I found this quote today in a book called Christian Nurture, by Horace Bushnell. I have not read the whole book yet, but this part got me pondering; so I thought I would share it with you too. If you are like me, you’ll have to read over it a few times. There’s a lot here. There is a link to the book at the end of the passage.
“Now the very common assumption is that, in what we have called the age of impressions, there is really nothing done, or to be done, for the religious character. The lack of all genuine apprehensions, in respect to this matter, among people otherwise intelligent and awake, is really 235 wonderful; it amounts even to a kind of coarseness. Full of all fondness, and all highest expectation respecting their children, and having also many Christian desires for their welfare, they seem never to have brought their minds down close enough to the soul of infancy, to imagine that any thing of consequence is going on with it. What can they do, till they can speak to it? What can it do, till it speaks? As if there were no process going on to bring it forward into language; or as if that process had itself nothing to do with the bringing on of intelligence, and no deep, seminal working toward a character, unfolding and to be unfolded in it. The child, in other words, is to come into intelligence through perfect unintelligence! To get the power of words out of words themselves, and without any experience whereby their meaning is developed! To be taught responsibility under moral and religious ideas, when the experience has unfolded no such ideas! In this first stage, therefore, which I have called the stage of impressions, how very commonly will it be found that the parents, even Christian parents, discharge themselves, in the most innocently unthinking way possible, of so much as a conception of responsibility. The child can not talk, what then can it know? So they dress it in all fineries, practice it in shows and swells and all the petty airs of foppery and brave assumption, act it into looks and manners not fit to be acted anywhere, provoking the repetition of its bad tricks by laughing at them, indulging freely every sort of temper towards it, or, it may be, filling the house 236 with a din of scolding between the parents—all this in simple security, as if their child were only a thing, or an ape! What hurt can the simple creature get from any thing done before it, toward it, or upon it, when it can talk of nothing, and will not so much as remember any thing it has seen or heard? Doubtless there is a wise care to be had of it, when it is old enough to be taught and commanded, but till then there is nothing to be done, but simply to foster the plaything kindly, enjoy it freely, or abuse it pettishly, at pleasure!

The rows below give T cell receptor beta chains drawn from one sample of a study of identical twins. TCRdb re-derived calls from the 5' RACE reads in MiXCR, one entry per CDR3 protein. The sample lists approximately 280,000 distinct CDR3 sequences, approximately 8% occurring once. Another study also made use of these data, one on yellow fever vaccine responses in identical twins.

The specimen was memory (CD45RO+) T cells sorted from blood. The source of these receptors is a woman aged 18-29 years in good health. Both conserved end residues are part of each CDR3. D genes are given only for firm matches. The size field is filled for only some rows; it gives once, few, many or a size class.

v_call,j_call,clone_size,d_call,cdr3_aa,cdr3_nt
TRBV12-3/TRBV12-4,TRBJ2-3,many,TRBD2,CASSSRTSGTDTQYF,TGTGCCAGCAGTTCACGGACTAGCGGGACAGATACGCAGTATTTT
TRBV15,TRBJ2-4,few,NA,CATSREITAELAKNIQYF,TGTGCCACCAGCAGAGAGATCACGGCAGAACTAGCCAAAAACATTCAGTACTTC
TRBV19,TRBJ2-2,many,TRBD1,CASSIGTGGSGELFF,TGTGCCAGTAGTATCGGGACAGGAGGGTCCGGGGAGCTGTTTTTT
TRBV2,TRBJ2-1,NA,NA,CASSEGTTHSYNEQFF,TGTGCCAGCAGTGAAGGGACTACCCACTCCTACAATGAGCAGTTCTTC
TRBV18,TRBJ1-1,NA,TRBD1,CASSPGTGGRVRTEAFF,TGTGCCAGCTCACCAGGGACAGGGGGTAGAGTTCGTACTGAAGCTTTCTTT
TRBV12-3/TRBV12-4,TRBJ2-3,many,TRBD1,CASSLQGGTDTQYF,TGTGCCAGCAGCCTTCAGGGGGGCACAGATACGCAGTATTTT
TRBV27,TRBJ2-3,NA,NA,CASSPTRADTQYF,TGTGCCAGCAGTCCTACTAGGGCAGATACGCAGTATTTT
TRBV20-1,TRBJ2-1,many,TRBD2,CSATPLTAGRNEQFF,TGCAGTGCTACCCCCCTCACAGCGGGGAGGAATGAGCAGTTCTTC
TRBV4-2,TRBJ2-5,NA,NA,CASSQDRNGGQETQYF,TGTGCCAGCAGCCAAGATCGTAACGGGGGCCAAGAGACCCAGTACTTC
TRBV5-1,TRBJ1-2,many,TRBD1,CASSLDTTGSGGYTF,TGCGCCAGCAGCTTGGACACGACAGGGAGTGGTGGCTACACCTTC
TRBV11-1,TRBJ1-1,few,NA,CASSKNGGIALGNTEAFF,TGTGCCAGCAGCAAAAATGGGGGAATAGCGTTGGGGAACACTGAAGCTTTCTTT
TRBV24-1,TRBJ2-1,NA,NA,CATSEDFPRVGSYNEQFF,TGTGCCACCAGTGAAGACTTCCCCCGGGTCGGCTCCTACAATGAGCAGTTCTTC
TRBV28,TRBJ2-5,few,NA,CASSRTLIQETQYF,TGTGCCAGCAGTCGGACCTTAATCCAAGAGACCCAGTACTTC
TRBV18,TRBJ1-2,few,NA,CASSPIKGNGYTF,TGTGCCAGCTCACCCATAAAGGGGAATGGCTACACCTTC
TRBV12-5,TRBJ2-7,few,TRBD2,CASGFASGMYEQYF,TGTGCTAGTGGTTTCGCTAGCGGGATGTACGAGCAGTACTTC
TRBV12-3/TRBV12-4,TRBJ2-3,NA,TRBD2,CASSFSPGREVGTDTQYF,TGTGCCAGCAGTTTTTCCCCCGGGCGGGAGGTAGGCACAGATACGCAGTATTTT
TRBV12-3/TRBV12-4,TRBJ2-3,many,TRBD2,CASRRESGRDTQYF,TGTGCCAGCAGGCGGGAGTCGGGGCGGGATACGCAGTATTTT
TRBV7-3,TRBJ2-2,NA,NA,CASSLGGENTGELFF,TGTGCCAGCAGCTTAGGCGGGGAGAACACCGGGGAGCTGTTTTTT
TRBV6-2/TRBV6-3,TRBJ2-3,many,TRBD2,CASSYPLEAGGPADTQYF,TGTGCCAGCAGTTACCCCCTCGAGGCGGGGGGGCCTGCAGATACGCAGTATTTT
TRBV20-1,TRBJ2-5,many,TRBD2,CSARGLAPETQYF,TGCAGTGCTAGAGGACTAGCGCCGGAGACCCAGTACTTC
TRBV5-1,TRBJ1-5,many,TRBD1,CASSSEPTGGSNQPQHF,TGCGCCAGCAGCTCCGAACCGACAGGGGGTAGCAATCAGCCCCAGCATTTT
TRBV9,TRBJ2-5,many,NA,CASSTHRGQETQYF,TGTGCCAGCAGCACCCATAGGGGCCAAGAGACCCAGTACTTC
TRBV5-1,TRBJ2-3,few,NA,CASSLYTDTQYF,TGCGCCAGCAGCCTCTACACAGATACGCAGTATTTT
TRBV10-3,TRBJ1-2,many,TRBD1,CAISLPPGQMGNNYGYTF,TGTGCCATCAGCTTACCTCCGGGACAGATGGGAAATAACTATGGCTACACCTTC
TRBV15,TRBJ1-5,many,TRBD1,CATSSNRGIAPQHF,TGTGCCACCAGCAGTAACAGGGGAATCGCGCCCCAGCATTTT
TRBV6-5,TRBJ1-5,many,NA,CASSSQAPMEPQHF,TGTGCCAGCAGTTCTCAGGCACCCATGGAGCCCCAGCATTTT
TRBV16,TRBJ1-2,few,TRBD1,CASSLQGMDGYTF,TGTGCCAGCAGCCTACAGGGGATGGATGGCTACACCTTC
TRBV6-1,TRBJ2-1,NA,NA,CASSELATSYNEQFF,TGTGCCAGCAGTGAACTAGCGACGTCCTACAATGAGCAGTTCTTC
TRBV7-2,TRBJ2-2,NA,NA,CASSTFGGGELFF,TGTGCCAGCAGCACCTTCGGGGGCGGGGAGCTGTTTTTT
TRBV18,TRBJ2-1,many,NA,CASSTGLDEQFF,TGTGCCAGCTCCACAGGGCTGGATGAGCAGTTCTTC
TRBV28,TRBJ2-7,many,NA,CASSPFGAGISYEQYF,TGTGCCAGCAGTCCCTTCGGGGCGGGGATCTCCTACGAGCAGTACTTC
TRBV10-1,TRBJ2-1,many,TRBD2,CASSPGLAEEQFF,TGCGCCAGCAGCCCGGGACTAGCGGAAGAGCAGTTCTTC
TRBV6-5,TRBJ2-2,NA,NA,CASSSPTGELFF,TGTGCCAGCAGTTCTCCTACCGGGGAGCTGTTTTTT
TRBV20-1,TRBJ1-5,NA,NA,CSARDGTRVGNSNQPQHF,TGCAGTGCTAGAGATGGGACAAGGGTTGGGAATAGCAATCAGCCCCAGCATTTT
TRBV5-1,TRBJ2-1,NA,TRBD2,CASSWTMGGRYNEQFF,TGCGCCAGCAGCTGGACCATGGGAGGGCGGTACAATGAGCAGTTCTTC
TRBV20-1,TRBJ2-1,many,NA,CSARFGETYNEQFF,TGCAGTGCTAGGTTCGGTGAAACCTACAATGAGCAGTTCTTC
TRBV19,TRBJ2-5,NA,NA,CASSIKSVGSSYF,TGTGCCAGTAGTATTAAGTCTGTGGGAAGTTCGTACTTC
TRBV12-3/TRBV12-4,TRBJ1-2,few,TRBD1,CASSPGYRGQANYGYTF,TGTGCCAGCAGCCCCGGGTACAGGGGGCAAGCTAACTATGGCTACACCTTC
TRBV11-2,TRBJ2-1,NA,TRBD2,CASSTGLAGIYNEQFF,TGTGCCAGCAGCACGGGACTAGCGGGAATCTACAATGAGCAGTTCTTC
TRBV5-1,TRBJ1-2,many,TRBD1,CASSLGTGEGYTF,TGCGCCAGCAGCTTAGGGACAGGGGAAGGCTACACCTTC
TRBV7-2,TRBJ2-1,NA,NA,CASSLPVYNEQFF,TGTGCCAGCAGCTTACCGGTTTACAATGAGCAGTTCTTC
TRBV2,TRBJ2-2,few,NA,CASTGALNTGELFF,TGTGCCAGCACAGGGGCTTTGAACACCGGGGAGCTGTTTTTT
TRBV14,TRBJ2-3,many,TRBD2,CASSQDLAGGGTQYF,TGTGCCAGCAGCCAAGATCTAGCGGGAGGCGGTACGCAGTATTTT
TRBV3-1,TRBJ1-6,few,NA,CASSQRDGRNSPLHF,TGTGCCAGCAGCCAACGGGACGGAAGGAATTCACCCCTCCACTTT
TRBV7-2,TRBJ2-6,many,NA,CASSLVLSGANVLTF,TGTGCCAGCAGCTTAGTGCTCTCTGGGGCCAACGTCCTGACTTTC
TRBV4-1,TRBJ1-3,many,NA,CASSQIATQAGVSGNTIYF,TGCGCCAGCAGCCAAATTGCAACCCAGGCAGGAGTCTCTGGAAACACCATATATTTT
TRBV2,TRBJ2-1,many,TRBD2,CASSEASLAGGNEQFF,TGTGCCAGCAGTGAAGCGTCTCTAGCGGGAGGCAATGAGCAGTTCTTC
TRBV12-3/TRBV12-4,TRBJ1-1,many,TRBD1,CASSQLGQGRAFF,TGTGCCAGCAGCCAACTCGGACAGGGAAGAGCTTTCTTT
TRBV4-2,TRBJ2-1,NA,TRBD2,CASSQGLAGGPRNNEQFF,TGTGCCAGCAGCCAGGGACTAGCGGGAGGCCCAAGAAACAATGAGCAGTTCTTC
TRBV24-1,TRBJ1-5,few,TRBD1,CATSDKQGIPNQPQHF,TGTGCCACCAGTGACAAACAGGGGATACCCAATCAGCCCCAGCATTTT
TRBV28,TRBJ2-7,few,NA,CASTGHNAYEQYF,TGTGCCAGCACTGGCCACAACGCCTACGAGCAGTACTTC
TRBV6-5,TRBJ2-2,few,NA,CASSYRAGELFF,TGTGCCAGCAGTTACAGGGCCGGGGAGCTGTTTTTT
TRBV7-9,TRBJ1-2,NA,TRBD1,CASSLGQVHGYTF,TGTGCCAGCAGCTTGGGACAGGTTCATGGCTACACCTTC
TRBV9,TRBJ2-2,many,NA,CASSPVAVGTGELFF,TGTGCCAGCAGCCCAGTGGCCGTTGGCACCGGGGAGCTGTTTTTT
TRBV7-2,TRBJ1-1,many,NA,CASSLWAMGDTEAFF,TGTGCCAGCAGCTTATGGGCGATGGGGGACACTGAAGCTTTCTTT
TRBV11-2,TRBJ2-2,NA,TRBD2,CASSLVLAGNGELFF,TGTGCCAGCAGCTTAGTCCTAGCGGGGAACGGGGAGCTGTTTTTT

Just contrary to this, I suspect, and I think it can also be shown by sufficient evidence, that more is done to affect, or fix, the moral and religious character of children, before the age of language than after; that the age of impressions, when parents are commonly waiting, in idle security, or trifling away their time in mischievous indiscretions, or giving up their children to the chance of such keeping as nurses and attendants may exercise, is in fact their golden opportunity; when more is likely to be done for their advantage or damage, than in all the instruction and discipline of their minority afterward.” Horace Bushnell in Christian Nurture 96